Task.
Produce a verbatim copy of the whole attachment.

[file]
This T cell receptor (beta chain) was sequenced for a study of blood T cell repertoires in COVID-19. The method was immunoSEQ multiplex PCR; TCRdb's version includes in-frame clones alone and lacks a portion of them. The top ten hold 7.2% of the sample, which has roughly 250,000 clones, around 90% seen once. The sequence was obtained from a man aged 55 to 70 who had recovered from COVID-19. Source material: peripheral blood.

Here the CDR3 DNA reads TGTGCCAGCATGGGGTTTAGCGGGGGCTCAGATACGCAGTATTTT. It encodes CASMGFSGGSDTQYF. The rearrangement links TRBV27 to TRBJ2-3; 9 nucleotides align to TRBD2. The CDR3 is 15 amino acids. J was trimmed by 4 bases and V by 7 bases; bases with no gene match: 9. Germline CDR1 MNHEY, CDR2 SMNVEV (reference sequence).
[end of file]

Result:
This T cell receptor (beta chain) was sequenced for a study of blood T cell repertoires in COVID-19. The method was immunoSEQ multiplex PCR; TCRdb's version includes in-frame clones alone and lacks a portion of them. The top ten hold 7.2% of the sample, which has roughly 250,000 clones, around 90% seen once. The sequence was obtained from a man aged 55 to 70 who had recovered from COVID-19. Source material: peripheral blood.

Here the CDR3 DNA reads TGTGCCAGCATGGGGTTTAGCGGGGGCTCAGATACGCAGTATTTT. It encodes CASMGFSGGSDTQYF. The rearrangement links TRBV27 to TRBJ2-3; 9 nucleotides align to TRBD2. The CDR3 is 15 amino acids. J was trimmed by 4 bases and V by 7 bases; bases with no gene match: 9. Germline CDR1 MNHEY, CDR2 SMNVEV (reference sequence).